Over 27 million severely obese patients across the 9MM could face serious COVID-19

People with severe obesity, defined as having a body mass index (BMI) of 40 or higher, are now considered to be at risk for developing serious COVID-19 outcomes, according to the Centers for Disease Control and Prevention, and countries with a high percentage of obese patients may experience a higher strain on their healthcare system. Leading data and analytics company GlobalData’s epidemiologists have analyzed the proportion of men and women over the age of 18 years across the nine major markets* who are severely obese. GlobalData epidemiologists estimated 27 million individuals over the age of 18 years across the 9MM to be obese in 2020, which corresponds to 1.5% of the total population.

Katie Wrenn, MPH, Associate Epidemiologist at GlobalData, comments: “Studies from previous viral pandemics, such as the swine flu outbreak in 2009, reported severe obesity as an independent risk factor for increased mortality with infection. Data from previous viral pandemics, combined with new emerging data on COVID-19, indicates the importance of including severe obesity in risk group calculations.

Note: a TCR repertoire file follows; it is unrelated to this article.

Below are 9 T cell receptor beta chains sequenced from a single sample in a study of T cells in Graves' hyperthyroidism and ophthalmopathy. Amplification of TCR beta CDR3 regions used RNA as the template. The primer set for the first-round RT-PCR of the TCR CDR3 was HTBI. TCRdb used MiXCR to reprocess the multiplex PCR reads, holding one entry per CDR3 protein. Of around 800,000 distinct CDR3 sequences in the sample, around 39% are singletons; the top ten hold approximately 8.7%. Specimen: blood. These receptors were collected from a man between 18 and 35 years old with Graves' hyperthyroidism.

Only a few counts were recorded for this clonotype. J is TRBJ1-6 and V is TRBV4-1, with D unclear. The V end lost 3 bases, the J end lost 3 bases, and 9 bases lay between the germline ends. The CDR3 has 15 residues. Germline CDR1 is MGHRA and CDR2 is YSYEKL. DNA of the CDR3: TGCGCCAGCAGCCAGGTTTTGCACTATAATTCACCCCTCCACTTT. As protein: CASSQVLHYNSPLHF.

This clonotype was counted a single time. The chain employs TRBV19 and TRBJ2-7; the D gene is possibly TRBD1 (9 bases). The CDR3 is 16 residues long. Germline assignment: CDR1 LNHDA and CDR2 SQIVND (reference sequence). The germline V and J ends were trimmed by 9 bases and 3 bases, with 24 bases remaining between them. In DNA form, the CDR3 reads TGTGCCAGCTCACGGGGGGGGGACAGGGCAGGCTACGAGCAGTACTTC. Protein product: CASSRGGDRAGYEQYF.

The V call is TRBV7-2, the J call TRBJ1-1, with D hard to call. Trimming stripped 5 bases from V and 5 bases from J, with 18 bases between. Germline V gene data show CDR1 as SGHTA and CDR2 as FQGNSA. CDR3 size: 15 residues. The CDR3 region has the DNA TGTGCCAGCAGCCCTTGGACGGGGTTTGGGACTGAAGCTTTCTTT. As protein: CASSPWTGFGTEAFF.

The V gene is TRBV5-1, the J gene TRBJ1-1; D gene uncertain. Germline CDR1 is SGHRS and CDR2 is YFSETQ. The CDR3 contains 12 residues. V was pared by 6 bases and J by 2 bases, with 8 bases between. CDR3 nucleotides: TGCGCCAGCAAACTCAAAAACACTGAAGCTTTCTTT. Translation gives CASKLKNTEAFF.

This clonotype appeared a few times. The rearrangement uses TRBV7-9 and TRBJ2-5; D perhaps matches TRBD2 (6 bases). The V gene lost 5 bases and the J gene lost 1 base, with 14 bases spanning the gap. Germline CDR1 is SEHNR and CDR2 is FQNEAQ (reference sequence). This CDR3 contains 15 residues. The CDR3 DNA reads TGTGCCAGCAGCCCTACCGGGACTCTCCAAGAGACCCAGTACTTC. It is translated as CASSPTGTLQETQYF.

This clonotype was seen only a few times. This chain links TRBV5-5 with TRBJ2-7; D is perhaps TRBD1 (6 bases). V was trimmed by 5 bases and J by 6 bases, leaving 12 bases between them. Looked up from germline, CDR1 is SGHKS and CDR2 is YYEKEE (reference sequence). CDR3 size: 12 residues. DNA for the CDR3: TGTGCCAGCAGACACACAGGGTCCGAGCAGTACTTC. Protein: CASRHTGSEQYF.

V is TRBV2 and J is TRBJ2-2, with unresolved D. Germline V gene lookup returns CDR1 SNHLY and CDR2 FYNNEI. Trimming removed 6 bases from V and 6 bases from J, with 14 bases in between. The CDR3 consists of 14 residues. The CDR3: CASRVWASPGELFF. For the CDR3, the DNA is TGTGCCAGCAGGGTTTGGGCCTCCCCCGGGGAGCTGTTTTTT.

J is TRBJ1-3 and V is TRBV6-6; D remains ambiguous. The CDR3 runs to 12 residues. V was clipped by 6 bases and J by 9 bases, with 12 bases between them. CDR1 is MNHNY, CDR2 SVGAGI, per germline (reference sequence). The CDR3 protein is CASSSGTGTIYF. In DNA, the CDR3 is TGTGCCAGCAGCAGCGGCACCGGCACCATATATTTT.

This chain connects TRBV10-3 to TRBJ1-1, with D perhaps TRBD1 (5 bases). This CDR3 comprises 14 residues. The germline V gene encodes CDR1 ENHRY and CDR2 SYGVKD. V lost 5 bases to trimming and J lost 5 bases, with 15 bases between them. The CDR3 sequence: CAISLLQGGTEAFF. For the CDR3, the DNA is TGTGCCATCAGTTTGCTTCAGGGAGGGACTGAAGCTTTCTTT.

“China did not report severe obesity as a risk factor for COVID-19, but this might be due to China having a lower prevalence of severe obesity relative to other Western countries.”

The US has the highest proportion of individuals who are severely obese in the 9MM with a total prevalence of approximately 8%. GlobalData epidemiologists found that the UK has the second highest proportion of its population that are severely obese, with an approximate total prevalence of 2.5%.

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Wrenn adds: “Knowing the prevalence of severe obesity in a population can help determine the risk of severe COVID-19 and the number of hospitalized patients. This population may need to be protected to help reduce the number of COVID-19 deaths.”

*9MM: The US, France, Germany, Italy, Spain, the UK, Japan, China and South Korea

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